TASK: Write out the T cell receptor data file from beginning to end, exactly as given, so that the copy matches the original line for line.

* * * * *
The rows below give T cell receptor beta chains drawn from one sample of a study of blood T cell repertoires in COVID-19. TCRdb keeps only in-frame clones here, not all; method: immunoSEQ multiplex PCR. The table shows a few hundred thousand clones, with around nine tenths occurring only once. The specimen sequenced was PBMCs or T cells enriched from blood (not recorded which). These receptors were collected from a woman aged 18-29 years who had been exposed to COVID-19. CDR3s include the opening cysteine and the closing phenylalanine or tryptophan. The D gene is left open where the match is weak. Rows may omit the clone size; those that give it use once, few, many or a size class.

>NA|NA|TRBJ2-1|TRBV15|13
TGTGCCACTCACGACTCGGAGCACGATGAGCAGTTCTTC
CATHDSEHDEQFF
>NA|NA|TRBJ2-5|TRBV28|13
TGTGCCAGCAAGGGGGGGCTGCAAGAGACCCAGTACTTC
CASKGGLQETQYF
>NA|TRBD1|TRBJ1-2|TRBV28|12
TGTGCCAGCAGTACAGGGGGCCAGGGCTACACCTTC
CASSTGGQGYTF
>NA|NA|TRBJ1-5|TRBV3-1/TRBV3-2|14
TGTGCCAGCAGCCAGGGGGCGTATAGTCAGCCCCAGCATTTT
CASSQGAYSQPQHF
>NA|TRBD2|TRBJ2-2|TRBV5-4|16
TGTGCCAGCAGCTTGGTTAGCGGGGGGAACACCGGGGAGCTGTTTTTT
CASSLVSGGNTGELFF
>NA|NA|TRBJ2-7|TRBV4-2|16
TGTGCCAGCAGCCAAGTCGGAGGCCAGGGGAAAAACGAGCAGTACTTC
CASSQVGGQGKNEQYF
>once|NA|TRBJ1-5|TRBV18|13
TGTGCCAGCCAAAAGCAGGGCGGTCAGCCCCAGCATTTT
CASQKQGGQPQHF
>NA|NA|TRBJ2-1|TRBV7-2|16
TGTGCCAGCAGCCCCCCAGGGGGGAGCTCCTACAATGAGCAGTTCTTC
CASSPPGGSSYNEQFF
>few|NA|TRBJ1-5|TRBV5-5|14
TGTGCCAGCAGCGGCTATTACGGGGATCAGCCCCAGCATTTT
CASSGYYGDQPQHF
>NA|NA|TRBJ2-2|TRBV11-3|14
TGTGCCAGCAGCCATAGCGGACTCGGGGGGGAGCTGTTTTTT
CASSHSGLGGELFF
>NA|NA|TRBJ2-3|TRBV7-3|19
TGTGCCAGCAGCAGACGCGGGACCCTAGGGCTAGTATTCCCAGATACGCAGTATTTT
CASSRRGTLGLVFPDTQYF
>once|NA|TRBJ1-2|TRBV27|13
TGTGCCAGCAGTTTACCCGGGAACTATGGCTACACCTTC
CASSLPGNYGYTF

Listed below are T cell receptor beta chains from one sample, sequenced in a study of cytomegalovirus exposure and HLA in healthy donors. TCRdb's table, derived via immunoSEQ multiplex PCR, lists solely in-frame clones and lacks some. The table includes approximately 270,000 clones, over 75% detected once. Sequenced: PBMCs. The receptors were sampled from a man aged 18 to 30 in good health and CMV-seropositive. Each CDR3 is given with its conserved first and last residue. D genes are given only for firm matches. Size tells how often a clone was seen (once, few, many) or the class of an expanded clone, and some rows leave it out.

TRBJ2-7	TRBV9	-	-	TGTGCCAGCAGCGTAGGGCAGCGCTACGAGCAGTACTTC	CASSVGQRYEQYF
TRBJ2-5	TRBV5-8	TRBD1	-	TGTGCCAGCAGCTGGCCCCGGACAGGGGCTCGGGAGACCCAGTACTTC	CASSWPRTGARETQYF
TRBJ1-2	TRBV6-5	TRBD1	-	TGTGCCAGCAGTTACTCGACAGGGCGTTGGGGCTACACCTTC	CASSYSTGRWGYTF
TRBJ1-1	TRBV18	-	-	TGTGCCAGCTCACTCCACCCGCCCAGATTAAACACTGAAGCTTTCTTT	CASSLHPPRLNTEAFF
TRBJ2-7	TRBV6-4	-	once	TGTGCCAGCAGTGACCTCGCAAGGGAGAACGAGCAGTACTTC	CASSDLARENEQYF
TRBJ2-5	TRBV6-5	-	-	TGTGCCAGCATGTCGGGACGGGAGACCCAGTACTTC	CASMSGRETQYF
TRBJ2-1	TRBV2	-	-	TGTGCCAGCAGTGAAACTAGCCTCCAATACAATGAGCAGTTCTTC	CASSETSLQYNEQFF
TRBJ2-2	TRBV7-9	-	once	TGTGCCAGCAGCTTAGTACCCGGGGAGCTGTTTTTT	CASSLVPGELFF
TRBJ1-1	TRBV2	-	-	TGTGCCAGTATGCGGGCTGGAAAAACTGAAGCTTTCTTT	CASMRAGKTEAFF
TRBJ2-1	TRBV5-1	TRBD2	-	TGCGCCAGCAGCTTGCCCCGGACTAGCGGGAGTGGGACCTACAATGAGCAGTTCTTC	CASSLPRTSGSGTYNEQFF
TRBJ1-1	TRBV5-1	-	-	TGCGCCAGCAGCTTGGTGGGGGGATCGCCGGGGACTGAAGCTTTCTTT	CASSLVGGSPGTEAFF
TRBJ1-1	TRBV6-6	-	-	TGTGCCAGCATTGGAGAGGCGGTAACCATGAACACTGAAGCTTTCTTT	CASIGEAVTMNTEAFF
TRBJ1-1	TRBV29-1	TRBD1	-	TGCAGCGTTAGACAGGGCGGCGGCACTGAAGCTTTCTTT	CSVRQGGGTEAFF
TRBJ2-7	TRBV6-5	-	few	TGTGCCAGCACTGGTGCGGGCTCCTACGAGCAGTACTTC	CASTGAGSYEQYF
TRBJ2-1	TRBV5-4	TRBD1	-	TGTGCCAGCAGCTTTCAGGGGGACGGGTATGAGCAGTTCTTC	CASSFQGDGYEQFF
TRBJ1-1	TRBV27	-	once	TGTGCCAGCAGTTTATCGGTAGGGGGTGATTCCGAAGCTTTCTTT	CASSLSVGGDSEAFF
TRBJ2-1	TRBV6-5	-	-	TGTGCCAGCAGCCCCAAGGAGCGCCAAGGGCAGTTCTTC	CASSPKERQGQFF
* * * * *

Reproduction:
The rows below give T cell receptor beta chains drawn from one sample of a study of blood T cell repertoires in COVID-19. TCRdb keeps only in-frame clones here, not all; method: immunoSEQ multiplex PCR. The table shows a few hundred thousand clones, with around nine tenths occurring only once. The specimen sequenced was PBMCs or T cells enriched from blood (not recorded which). These receptors were collected from a woman aged 18-29 years who had been exposed to COVID-19. CDR3s include the opening cysteine and the closing phenylalanine or tryptophan. The D gene is left open where the match is weak. Rows may omit the clone size; those that give it use once, few, many or a size class.

>NA|NA|TRBJ2-1|TRBV15|13
TGTGCCACTCACGACTCGGAGCACGATGAGCAGTTCTTC
CATHDSEHDEQFF
>NA|NA|TRBJ2-5|TRBV28|13
TGTGCCAGCAAGGGGGGGCTGCAAGAGACCCAGTACTTC
CASKGGLQETQYF
>NA|TRBD1|TRBJ1-2|TRBV28|12
TGTGCCAGCAGTACAGGGGGCCAGGGCTACACCTTC
CASSTGGQGYTF
>NA|NA|TRBJ1-5|TRBV3-1/TRBV3-2|14
TGTGCCAGCAGCCAGGGGGCGTATAGTCAGCCCCAGCATTTT
CASSQGAYSQPQHF
>NA|TRBD2|TRBJ2-2|TRBV5-4|16
TGTGCCAGCAGCTTGGTTAGCGGGGGGAACACCGGGGAGCTGTTTTTT
CASSLVSGGNTGELFF
>NA|NA|TRBJ2-7|TRBV4-2|16
TGTGCCAGCAGCCAAGTCGGAGGCCAGGGGAAAAACGAGCAGTACTTC
CASSQVGGQGKNEQYF
>once|NA|TRBJ1-5|TRBV18|13
TGTGCCAGCCAAAAGCAGGGCGGTCAGCCCCAGCATTTT
CASQKQGGQPQHF
>NA|NA|TRBJ2-1|TRBV7-2|16
TGTGCCAGCAGCCCCCCAGGGGGGAGCTCCTACAATGAGCAGTTCTTC
CASSPPGGSSYNEQFF
>few|NA|TRBJ1-5|TRBV5-5|14
TGTGCCAGCAGCGGCTATTACGGGGATCAGCCCCAGCATTTT
CASSGYYGDQPQHF
>NA|NA|TRBJ2-2|TRBV11-3|14
TGTGCCAGCAGCCATAGCGGACTCGGGGGGGAGCTGTTTTTT
CASSHSGLGGELFF
>NA|NA|TRBJ2-3|TRBV7-3|19
TGTGCCAGCAGCAGACGCGGGACCCTAGGGCTAGTATTCCCAGATACGCAGTATTTT
CASSRRGTLGLVFPDTQYF
>once|NA|TRBJ1-2|TRBV27|13
TGTGCCAGCAGTTTACCCGGGAACTATGGCTACACCTTC
CASSLPGNYGYTF

Listed below are T cell receptor beta chains from one sample, sequenced in a study of cytomegalovirus exposure and HLA in healthy donors. TCRdb's table, derived via immunoSEQ multiplex PCR, lists solely in-frame clones and lacks some. The table includes approximately 270,000 clones, over 75% detected once. Sequenced: PBMCs. The receptors were sampled from a man aged 18 to 30 in good health and CMV-seropositive. Each CDR3 is given with its conserved first and last residue. D genes are given only for firm matches. Size tells how often a clone was seen (once, few, many) or the class of an expanded clone, and some rows leave it out.

TRBJ2-7	TRBV9	-	-	TGTGCCAGCAGCGTAGGGCAGCGCTACGAGCAGTACTTC	CASSVGQRYEQYF
TRBJ2-5	TRBV5-8	TRBD1	-	TGTGCCAGCAGCTGGCCCCGGACAGGGGCTCGGGAGACCCAGTACTTC	CASSWPRTGARETQYF
TRBJ1-2	TRBV6-5	TRBD1	-	TGTGCCAGCAGTTACTCGACAGGGCGTTGGGGCTACACCTTC	CASSYSTGRWGYTF
TRBJ1-1	TRBV18	-	-	TGTGCCAGCTCACTCCACCCGCCCAGATTAAACACTGAAGCTTTCTTT	CASSLHPPRLNTEAFF
TRBJ2-7	TRBV6-4	-	once	TGTGCCAGCAGTGACCTCGCAAGGGAGAACGAGCAGTACTTC	CASSDLARENEQYF
TRBJ2-5	TRBV6-5	-	-	TGTGCCAGCATGTCGGGACGGGAGACCCAGTACTTC	CASMSGRETQYF
TRBJ2-1	TRBV2	-	-	TGTGCCAGCAGTGAAACTAGCCTCCAATACAATGAGCAGTTCTTC	CASSETSLQYNEQFF
TRBJ2-2	TRBV7-9	-	once	TGTGCCAGCAGCTTAGTACCCGGGGAGCTGTTTTTT	CASSLVPGELFF
TRBJ1-1	TRBV2	-	-	TGTGCCAGTATGCGGGCTGGAAAAACTGAAGCTTTCTTT	CASMRAGKTEAFF
TRBJ2-1	TRBV5-1	TRBD2	-	TGCGCCAGCAGCTTGCCCCGGACTAGCGGGAGTGGGACCTACAATGAGCAGTTCTTC	CASSLPRTSGSGTYNEQFF
TRBJ1-1	TRBV5-1	-	-	TGCGCCAGCAGCTTGGTGGGGGGATCGCCGGGGACTGAAGCTTTCTTT	CASSLVGGSPGTEAFF
TRBJ1-1	TRBV6-6	-	-	TGTGCCAGCATTGGAGAGGCGGTAACCATGAACACTGAAGCTTTCTTT	CASIGEAVTMNTEAFF
TRBJ1-1	TRBV29-1	TRBD1	-	TGCAGCGTTAGACAGGGCGGCGGCACTGAAGCTTTCTTT	CSVRQGGGTEAFF
TRBJ2-7	TRBV6-5	-	few	TGTGCCAGCACTGGTGCGGGCTCCTACGAGCAGTACTTC	CASTGAGSYEQYF
TRBJ2-1	TRBV5-4	TRBD1	-	TGTGCCAGCAGCTTTCAGGGGGACGGGTATGAGCAGTTCTTC	CASSFQGDGYEQFF
TRBJ1-1	TRBV27	-	once	TGTGCCAGCAGTTTATCGGTAGGGGGTGATTCCGAAGCTTTCTTT	CASSLSVGGDSEAFF
TRBJ2-1	TRBV6-5	-	-	TGTGCCAGCAGCCCCAAGGAGCGCCAAGGGCAGTTCTTC	CASSPKERQGQFF